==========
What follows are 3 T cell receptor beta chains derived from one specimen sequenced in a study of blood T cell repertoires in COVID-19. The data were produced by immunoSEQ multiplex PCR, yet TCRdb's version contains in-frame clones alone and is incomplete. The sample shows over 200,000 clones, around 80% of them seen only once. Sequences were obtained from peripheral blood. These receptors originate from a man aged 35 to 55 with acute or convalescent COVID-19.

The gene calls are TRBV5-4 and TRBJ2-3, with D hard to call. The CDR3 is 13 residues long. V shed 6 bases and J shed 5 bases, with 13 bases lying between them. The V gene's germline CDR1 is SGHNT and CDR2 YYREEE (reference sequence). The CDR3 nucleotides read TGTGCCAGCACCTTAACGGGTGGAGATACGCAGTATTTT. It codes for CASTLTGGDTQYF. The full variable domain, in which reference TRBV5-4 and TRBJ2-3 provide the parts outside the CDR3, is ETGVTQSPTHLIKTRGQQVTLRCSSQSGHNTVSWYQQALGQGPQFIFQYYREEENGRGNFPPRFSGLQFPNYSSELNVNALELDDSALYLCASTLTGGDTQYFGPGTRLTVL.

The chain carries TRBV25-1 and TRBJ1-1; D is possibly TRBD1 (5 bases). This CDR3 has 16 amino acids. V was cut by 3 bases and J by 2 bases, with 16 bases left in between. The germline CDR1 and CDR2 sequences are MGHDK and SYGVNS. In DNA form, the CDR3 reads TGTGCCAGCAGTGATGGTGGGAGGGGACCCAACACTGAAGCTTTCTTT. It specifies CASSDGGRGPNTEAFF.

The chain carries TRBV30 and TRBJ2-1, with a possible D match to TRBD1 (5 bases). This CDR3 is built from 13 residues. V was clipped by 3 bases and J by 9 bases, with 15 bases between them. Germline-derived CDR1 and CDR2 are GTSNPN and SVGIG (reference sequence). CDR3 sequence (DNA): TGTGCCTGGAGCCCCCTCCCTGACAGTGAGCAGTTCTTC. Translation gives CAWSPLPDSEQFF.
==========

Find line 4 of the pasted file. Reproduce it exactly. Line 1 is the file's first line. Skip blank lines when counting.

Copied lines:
The chain carries TRBV30 and TRBJ2-1, with a possible D match to TRBD1 (5 bases). This CDR3 is built from 13 residues. V was clipped by 3 bases and J by 9 bases, with 15 bases between them. Germline-derived CDR1 and CDR2 are GTSNPN and SVGIG (reference sequence). CDR3 sequence (DNA): TGTGCCTGGAGCCCCCTCCCTGACAGTGAGCAGTTCTTC. Translation gives CAWSPLPDSEQFF.